The leather of the seat is cold beneath me and the warm air pushing its way in can’t move fast enough. I shake in the passenger’s seat, teeth chattering and knee bouncing, but not from the cold. I pull the seat belt over me as Mom puts the car in drive. We cruise through the cluster of houses before we reach the train tracks. Once we cross, there are two roads we could take. One leading to the school, and the other to town. 

I try to pretend we are on our way to school, like every morning, but when Mom’s blinker comes on, I can’t anymore. 

“Are you sure we can’t just go back?” I say, my voice wavering. I lean my head back against the seat, closing my eyes. 

“Jessie,” Mom says sternly, “I am going to town today and you are coming with me. You have sat in that house for the whole Thanksgiving break and I’m tired of it. You’re just being lazy. So, you can complain and grumble about it, but we are going shopping today.”

“It’s not being lazy,” I whisper, “I have a disorder, Mom.”

“You’re letting anxiety control your life.” She says as so many therapists have said before her. I look straight ahead. I’ve argued this with her too many times to count. We drive the rest of the way in silence apart from my fingers drumming on the console. 

I rake in a shaky breath as we pull into the parking lot. There are cars everywhere. My chest fills with air, but I can’t let any of it out. 

“What do you want to get your dad?” Mom asks me. 

“I don’t know.” 

“Well maybe start thinking so you know where we need to go when we get inside.” She says as she pushes open the car door. I stare at the handle to my door. Before I can even reach for the handle, Mom pulls it open and stands in front of it. I crawl out, my teeth chattering again. 

What if we’re walking and a car pulls out in front of us and hits us? I walk out from between the cars. What if someone goes on a rampage and starts running everything over? The asphalt under my feet is uneven. What if I fall and knock my teeth in and everyone thinks it’s gross and never wants to see me again? I grab Mom’s arm and she pulls me through the cars into the mall. 

As soon as we walk through the door, my feet start stumbling. The world is spinning around me. I am still being led through the hallways, but I don’t see anything as we walk. I just watch my feet go forward and back, back and forth. 

I’m pulled through the detectors and into a store. Dresses and shirts hang from racks all around the store. The lights are dim. Someone could come from any corner and kidnap me. Someone could kidnap Mom. I follow Mom through the store as she pursues the racks, but my head is swiveling, checking all the corners. A woman stands a few racks behind us. My palms sweat. She comes closer. This is it, she’s going to take us and sell us into sex trafficking.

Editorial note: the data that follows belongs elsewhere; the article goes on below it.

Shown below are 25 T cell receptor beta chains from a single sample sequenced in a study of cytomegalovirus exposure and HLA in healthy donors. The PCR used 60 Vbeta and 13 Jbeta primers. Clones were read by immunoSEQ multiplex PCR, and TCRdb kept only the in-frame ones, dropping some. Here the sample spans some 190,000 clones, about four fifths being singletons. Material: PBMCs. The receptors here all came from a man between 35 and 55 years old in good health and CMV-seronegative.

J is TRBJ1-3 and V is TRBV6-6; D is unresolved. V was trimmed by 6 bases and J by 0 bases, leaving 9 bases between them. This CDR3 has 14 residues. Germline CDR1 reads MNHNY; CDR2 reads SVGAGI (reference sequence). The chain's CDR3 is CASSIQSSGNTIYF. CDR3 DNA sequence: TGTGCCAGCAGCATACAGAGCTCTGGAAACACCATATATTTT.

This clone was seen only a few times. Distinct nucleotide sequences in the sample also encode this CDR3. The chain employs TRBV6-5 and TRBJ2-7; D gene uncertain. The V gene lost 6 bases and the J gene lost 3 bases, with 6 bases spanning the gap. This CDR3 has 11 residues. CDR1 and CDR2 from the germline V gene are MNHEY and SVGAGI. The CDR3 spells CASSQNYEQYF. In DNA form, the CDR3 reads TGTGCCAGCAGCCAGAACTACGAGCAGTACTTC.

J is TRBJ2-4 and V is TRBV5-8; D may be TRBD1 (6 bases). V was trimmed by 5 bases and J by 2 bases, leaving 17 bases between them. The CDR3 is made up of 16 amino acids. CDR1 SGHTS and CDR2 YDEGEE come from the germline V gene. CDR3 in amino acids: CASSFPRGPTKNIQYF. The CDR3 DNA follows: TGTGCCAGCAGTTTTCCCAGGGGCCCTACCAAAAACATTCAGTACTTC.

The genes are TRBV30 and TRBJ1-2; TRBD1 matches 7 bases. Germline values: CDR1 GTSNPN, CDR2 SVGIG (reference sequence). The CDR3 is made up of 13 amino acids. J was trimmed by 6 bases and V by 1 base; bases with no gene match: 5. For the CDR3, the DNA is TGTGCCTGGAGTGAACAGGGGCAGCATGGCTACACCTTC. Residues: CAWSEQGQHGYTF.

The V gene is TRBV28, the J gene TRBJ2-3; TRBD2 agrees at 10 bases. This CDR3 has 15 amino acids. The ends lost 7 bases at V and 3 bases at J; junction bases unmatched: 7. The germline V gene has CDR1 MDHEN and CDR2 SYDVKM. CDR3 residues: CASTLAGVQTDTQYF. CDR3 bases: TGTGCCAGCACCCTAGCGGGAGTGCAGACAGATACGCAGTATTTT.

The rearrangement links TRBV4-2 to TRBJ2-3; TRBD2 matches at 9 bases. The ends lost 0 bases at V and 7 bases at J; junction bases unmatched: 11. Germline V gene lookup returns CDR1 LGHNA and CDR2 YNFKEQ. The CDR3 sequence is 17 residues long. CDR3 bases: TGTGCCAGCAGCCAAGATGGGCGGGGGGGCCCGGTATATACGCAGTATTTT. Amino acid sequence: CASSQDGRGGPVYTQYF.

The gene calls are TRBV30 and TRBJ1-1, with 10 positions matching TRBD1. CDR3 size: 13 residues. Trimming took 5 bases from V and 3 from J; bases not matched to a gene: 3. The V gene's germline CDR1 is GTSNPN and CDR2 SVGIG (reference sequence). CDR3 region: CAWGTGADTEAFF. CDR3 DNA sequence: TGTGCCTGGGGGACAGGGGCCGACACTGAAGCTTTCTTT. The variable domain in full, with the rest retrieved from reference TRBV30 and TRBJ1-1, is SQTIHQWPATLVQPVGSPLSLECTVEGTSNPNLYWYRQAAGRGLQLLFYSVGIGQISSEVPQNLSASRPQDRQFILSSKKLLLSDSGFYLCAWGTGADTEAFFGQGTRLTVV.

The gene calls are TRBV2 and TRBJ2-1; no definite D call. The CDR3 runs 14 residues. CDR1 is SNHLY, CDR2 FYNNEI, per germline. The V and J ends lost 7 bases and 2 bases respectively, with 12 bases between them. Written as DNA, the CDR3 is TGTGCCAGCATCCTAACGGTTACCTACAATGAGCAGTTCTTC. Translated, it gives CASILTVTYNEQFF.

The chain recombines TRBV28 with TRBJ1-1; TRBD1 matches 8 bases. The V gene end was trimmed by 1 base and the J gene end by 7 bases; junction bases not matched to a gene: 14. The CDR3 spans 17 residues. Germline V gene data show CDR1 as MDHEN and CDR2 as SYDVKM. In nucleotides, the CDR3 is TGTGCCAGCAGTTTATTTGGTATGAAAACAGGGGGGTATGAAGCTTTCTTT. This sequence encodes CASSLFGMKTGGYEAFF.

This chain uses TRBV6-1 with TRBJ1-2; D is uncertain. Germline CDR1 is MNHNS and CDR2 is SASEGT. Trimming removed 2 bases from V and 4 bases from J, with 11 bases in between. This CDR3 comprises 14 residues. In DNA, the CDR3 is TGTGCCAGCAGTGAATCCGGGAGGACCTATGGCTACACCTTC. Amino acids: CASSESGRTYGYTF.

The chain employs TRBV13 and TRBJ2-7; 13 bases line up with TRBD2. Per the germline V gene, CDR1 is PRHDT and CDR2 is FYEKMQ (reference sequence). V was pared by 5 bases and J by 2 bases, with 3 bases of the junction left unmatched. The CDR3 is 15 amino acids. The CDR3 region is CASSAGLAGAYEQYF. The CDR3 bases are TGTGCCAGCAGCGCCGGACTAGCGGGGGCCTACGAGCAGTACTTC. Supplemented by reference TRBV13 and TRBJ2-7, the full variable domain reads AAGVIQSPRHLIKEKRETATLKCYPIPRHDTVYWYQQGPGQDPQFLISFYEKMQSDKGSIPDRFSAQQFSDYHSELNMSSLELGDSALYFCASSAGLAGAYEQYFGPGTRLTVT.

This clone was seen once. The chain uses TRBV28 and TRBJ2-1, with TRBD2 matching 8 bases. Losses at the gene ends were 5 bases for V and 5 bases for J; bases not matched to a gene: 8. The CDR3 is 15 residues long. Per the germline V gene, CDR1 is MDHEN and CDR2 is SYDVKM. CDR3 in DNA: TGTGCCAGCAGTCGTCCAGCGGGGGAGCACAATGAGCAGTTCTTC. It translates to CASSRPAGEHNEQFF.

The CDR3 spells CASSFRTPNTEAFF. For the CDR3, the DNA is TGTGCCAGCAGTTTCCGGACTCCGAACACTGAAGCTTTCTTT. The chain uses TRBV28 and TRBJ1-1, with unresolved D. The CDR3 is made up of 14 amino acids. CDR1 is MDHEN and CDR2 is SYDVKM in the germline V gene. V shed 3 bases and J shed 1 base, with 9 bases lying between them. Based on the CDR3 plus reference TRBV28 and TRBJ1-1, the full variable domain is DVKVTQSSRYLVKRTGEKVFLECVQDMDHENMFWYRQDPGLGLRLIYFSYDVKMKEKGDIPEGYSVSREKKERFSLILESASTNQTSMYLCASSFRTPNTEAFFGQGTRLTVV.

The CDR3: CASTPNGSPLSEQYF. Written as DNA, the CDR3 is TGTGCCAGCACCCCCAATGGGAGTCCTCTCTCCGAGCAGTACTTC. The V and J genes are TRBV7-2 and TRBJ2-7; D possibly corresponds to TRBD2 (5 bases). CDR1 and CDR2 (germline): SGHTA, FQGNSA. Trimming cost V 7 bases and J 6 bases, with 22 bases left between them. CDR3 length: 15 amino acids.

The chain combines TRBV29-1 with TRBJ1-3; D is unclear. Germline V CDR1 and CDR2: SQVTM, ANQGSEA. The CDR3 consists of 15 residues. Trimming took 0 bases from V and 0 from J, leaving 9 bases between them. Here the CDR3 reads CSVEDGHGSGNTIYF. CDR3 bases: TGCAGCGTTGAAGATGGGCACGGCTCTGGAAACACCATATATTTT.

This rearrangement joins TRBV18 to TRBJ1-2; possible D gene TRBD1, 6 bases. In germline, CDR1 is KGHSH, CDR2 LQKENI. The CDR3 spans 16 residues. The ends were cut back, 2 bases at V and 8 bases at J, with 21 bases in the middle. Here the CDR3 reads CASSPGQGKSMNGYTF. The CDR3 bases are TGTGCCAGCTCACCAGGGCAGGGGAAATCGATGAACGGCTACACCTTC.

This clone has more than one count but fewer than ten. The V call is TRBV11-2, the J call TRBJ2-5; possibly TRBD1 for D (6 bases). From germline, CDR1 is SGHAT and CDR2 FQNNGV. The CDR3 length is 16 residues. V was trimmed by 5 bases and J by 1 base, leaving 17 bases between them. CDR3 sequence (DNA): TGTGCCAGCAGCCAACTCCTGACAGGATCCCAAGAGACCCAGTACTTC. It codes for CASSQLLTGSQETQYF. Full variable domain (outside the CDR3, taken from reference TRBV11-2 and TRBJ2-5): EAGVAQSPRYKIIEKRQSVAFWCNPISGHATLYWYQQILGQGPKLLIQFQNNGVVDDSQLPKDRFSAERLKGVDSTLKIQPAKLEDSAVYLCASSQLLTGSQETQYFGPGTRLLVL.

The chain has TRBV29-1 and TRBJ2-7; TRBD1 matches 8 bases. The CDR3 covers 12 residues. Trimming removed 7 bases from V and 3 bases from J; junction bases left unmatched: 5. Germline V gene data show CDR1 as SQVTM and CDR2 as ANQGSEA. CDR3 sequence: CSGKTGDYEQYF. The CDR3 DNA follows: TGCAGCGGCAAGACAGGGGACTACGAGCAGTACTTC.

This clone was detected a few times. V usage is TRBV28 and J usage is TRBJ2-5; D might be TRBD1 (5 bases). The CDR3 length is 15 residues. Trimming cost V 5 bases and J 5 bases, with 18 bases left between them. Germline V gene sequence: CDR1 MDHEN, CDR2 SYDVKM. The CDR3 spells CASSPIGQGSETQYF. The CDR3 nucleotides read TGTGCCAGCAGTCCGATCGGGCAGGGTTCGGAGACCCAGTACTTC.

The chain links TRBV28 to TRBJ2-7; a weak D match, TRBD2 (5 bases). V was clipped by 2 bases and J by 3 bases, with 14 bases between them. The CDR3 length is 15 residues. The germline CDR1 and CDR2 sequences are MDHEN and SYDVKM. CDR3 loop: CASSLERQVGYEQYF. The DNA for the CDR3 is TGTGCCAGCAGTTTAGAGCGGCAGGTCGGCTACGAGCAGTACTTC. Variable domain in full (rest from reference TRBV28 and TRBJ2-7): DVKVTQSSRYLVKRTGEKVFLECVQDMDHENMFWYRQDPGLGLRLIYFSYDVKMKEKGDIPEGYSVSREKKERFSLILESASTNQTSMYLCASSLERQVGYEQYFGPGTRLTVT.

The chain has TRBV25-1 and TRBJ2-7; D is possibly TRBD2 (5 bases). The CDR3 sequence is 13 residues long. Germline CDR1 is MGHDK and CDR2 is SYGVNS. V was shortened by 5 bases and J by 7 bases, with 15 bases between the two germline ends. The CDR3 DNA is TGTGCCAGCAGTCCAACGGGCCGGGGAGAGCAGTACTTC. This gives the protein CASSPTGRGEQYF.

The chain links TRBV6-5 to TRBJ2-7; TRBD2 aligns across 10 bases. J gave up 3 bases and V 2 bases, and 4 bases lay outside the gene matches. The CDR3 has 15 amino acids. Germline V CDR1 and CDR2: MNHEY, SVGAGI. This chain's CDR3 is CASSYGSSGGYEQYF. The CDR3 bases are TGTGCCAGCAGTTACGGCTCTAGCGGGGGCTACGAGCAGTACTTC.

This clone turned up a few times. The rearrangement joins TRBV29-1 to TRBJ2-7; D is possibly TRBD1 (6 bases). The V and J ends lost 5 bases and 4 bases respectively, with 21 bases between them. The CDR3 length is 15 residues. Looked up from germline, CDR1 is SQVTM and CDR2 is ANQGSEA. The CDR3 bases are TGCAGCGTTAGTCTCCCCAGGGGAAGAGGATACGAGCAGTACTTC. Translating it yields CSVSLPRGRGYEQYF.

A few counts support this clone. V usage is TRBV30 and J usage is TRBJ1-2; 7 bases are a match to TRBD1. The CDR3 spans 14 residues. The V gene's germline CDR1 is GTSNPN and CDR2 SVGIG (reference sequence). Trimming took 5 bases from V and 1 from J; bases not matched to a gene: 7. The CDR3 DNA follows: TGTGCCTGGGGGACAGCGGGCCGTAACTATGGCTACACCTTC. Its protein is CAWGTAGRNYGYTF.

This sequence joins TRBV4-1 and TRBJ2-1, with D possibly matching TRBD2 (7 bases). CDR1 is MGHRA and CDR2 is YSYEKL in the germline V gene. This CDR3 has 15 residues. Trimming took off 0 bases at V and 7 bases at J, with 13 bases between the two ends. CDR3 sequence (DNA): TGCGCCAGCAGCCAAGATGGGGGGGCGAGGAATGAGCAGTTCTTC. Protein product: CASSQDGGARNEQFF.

My eyes won’t focus on anything. I’m seeing nothing and everything at the same time. A flurry of people moves around me, but my feet are planted underneath me. Something is thudding in my ears. My heartbeat, I realize. My breaths come faster until I have to be wheezing, but I can’t hear it over the pounding. I have to get out of here. Get me out of here. 

“Get me out of here,” I shriek. Mom turns to look at me, and for a moment her face is the only thing I can see, as if through a fish-eye lens. She scrambles in her purse. Hot tears stream down my face. Mom pulls out a bottle and pours out a handful of tablets. She grabs my chin and pulls my mouth open. My vision blackens around the edges as I gasp for breath. The tablet gets stuck on my tongue. My mouth is dry. 

“Just get me-” I’m cut off by a water bottle being shoved in my hands. Sweaty palms grab my wrists and bring them toward my mouth. Water slides down my throat along with something else. I gasp in a few breaths, but they slow. 

The Christmas lights around the shop come into focus, strong before my eyes adjust. The green and red garland hung on top of the clothing rack reminds me of home. It’s the same as the one hung on our mantle. I close my eyes, the warmth from the anxiety medication swirling in my stomach. I let out a sigh before I slowly open them again.

December 04, 2021 01:40

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Jamie Gregory
23:23 Dec 11, 2021

Hi Kendri! I was randomly assigned to your story for last week’s critique and I enjoyed reading it. You really painted the picture of the main character’s debilitating anxiety which was in stark contrast with the festive atmosphere she was in.


Kendri Petersen
16:55 Feb 11, 2022

Thank you! I appreciate the feedback. I really wanted to give the experience of repetitive thoughts. I'm glad you think it was done well.


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Amanda Fox
15:40 Dec 06, 2021

"I pour the cereal and then the milk, as all good people do" - Yes! Thank you!


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Cassia Allwyn
08:52 Mar 23, 2023

Hello Kendri, may I know what was your inspiration to this story?